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Manningham on the Yarra

The Yarra is not just for paddlers; walkers, hikers, runners and cyclists make their way along the many tracks following the river.

Melbourne Canoe Club family day at Fitzsimmons Lane bridge. Photograph: Warwick Draper

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Surprisingly, there is a group of three or four people, standing knee deep, in the middle of the river. They are studying rapids.

The river forms many rapids as it falls and carves its way to Melbourne and Port Phillip. Many are simply a ripple; easy to negotiate. A bigger challenge, and threat, are clusters of jagged rocks changing character with changing water levels. Some have names: Bob’s Rock is a drop over a rock ledge, the Island Rapid has strong currents with pressure waves and the Bend of Isles zig-zags over a rock shelf covered in native grasses to exit over a drop of a metre or so.

Putting in at Lower Homestead Road, flanking Mount Lofty, is easy, the water is flat as the current directs you down stream. This is the eastern boundary of Manningham and entry to the Warrandyte State Park. Passing through Manningham for around sixty kilometres—river distance—community groups, schools, canoe clubs and individuals take to the river in canoes, kayaks and inflatables. Some on their first uncertain trips, others for a day’s adventure, or for the experienced, to test paddling skills. Not far from the city, but secluded amongst eucalypt and wattle forest, the river narrows and widens, widens and narrows as it runs onward. Along its passage are the Yarra Valley Parklands, a series of parks connected by trails, wetlands and waterways through Melbourne’s metropolitan area.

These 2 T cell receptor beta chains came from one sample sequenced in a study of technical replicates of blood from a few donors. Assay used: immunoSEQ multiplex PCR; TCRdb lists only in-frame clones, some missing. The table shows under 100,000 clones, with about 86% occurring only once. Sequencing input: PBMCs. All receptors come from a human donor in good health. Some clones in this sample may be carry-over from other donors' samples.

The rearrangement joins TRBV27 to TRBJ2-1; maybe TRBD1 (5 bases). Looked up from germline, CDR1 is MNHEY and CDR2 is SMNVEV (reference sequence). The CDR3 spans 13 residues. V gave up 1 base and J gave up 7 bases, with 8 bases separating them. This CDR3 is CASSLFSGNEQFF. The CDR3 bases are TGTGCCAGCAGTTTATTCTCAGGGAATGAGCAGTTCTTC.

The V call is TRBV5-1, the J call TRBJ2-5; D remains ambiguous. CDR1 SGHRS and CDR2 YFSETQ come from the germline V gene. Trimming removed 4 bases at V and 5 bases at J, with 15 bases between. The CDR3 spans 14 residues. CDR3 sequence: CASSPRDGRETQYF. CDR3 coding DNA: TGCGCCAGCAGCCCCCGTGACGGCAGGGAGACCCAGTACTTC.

The Victorian Wildwater Championships are held on this first stretch. And downstream, at Jumping Creek Reserve, wildwater paddlers in training race to Warrandyte. The unusual looking kayaks with wings, that serve no purpose other than to meet a regulation, tell you that it’s a wildwater event. They race on fast moving water, through the rapids.

An approaching bridge signals a village on river left, renown for its specialist arts and crafts shops, it is a frequent stopover. The steel girder bridge was constructed in 1952 and is the centre of Warrandyte village. Two kilometres on at Pound Bend, gold miners constructed a tunnel to divert the river and search for gold trapped in the riverbed. Not much was found so the company wound up in 1872. Sixteen years later, the Melbourne Water Power Co,  considered using the Pound Bend tunnel to generate electricity, but it was just a thought.

The native forests of Warrandyte State Park, creating new awareness, opens to parks and farming. Manna gums and silver wattles continue to dominate river verges to provide critical habitat for birds such as king fishers, robins and powerful owl. Long ribbons of bark, tangled and twisted, hang from the gum’s branches. In late spring, the wattles produce clouds of fragrant flowers to drape the banks in yellow and delight the eye. Some trees have collapsed into the water to create fish habitat. There are redfin, Macquarie perch and Murray cod. At home along its banks are wombats, echidna, kangaroos and wallabies. In a tantalising but unwanted surprise, paddlers may come across a tiger snake, propelled by serpentine locomotion as it moves across the water. The distinctly marked yellow and black striped snakes can stay under water for around ten minutes hunting frogs and fish.